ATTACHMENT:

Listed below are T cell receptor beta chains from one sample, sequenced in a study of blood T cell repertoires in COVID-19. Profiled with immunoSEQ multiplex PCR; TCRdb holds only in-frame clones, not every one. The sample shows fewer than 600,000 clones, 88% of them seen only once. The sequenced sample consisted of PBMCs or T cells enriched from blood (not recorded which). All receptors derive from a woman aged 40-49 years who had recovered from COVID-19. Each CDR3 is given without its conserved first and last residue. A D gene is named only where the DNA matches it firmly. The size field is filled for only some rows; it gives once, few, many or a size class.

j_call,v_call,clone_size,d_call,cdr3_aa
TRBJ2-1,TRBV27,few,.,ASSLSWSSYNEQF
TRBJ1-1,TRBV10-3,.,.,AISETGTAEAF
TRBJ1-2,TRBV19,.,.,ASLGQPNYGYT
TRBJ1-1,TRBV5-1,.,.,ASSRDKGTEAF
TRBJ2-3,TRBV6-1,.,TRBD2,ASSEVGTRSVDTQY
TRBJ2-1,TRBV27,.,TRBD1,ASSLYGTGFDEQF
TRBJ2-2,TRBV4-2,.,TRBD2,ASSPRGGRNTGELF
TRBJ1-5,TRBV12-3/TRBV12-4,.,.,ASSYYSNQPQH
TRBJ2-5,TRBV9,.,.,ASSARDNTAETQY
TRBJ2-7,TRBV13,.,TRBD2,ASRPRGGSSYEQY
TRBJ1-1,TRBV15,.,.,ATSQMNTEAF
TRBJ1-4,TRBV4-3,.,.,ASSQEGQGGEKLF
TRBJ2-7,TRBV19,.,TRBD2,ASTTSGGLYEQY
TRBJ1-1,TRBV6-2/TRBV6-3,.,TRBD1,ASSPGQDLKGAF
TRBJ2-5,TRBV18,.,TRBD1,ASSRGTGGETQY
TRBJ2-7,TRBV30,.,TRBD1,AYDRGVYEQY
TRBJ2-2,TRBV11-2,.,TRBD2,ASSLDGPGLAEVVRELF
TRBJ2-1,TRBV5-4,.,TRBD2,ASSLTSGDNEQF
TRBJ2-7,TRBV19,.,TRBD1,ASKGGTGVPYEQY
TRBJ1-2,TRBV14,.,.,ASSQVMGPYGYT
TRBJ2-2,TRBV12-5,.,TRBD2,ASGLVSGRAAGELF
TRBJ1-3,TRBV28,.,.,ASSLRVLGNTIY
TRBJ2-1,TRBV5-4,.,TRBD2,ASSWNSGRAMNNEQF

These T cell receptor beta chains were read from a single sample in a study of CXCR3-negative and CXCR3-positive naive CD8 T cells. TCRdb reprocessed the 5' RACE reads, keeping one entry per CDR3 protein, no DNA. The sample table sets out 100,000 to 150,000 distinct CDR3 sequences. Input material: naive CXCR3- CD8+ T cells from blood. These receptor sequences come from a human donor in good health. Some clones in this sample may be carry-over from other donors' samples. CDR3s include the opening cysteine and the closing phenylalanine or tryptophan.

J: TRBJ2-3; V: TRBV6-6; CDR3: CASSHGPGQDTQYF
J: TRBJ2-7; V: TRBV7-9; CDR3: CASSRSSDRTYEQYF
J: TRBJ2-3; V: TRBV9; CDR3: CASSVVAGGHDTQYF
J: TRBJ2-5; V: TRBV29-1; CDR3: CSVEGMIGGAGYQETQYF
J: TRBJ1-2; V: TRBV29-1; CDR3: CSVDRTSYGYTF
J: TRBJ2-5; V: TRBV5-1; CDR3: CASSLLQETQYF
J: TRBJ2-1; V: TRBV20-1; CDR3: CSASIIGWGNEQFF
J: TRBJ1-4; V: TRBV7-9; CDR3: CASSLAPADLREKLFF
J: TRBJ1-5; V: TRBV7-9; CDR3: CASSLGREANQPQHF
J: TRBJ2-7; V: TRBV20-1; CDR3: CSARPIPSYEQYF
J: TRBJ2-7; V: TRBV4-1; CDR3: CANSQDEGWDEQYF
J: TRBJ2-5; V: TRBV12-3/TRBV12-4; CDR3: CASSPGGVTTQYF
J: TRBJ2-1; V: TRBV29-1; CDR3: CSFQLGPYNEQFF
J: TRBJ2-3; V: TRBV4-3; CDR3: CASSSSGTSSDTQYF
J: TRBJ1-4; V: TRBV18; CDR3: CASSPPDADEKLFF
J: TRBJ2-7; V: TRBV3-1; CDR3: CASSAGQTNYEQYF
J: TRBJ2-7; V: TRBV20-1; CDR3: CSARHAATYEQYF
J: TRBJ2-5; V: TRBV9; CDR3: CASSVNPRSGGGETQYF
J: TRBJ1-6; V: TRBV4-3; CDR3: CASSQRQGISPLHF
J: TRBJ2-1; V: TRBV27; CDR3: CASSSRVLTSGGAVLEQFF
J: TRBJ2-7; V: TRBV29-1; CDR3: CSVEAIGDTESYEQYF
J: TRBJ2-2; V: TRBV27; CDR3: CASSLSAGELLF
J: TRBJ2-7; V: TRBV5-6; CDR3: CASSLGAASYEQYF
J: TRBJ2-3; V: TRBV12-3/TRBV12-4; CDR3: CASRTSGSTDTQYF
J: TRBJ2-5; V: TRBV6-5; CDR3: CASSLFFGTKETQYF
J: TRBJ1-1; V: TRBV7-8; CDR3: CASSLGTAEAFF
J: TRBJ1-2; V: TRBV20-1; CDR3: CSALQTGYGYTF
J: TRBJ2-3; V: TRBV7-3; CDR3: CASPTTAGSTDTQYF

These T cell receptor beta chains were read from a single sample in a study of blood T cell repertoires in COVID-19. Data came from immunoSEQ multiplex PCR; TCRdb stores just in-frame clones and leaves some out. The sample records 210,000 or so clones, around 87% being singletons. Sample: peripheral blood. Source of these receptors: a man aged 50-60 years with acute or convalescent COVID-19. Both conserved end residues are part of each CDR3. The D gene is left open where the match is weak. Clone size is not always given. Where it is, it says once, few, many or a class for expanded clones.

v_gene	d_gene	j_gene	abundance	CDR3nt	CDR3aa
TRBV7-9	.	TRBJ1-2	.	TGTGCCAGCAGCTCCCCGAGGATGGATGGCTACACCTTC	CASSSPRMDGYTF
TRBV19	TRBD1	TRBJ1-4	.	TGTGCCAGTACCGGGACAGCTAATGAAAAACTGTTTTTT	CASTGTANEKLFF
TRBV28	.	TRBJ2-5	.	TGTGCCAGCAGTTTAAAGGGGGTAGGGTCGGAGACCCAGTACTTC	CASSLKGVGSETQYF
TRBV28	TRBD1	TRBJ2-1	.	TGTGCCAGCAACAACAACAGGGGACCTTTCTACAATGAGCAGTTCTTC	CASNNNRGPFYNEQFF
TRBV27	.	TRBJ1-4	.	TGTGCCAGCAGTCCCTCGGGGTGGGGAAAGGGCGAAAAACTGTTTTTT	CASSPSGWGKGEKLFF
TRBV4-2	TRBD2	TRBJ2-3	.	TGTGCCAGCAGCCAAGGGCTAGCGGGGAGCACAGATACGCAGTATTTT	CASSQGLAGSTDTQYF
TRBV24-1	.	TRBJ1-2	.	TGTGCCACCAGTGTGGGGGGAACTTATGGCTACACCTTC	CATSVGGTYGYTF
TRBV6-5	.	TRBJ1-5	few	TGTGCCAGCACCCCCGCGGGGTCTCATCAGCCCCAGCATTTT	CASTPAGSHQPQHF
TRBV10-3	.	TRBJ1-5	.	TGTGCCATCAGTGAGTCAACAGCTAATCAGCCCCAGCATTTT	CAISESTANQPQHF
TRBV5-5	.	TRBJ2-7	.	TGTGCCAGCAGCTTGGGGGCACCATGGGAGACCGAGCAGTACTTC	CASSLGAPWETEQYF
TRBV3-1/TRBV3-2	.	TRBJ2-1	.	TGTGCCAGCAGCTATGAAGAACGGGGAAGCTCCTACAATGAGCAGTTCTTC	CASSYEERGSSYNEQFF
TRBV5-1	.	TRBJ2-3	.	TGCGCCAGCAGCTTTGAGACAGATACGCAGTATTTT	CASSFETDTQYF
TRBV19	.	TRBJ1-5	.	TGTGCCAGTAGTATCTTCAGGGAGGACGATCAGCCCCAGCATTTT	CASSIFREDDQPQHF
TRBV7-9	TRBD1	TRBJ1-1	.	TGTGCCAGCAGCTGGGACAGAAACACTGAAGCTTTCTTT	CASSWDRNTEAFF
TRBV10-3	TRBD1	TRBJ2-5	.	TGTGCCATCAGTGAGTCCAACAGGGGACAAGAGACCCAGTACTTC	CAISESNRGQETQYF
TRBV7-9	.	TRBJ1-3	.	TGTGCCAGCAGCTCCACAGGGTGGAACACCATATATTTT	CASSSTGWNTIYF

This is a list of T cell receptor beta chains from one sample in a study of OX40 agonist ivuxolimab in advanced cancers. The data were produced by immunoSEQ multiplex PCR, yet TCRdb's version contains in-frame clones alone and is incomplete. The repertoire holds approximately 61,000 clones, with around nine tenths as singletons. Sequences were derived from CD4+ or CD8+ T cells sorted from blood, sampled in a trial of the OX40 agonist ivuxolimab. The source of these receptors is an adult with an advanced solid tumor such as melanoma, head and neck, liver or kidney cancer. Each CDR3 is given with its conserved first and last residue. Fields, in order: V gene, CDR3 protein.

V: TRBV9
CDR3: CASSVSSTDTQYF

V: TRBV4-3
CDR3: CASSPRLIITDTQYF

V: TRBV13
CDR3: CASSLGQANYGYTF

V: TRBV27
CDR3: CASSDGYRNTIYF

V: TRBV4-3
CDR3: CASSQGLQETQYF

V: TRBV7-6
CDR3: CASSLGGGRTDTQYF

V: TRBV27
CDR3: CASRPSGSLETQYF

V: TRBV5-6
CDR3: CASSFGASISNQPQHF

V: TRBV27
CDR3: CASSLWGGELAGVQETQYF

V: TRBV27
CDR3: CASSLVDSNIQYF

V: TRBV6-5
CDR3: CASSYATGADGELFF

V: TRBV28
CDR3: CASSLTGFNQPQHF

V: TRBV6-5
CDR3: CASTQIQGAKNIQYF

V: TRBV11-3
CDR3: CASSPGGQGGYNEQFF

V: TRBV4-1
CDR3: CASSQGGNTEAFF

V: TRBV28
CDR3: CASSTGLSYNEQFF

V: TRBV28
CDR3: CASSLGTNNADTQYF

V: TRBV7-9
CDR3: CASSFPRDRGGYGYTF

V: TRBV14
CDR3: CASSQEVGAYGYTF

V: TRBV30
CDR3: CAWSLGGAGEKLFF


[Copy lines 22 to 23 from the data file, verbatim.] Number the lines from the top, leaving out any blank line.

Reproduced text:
TRBJ1-2,TRBV14,.,.,ASSQVMGPYGYT
TRBJ2-2,TRBV12-5,.,TRBD2,ASGLVSGRAAGELF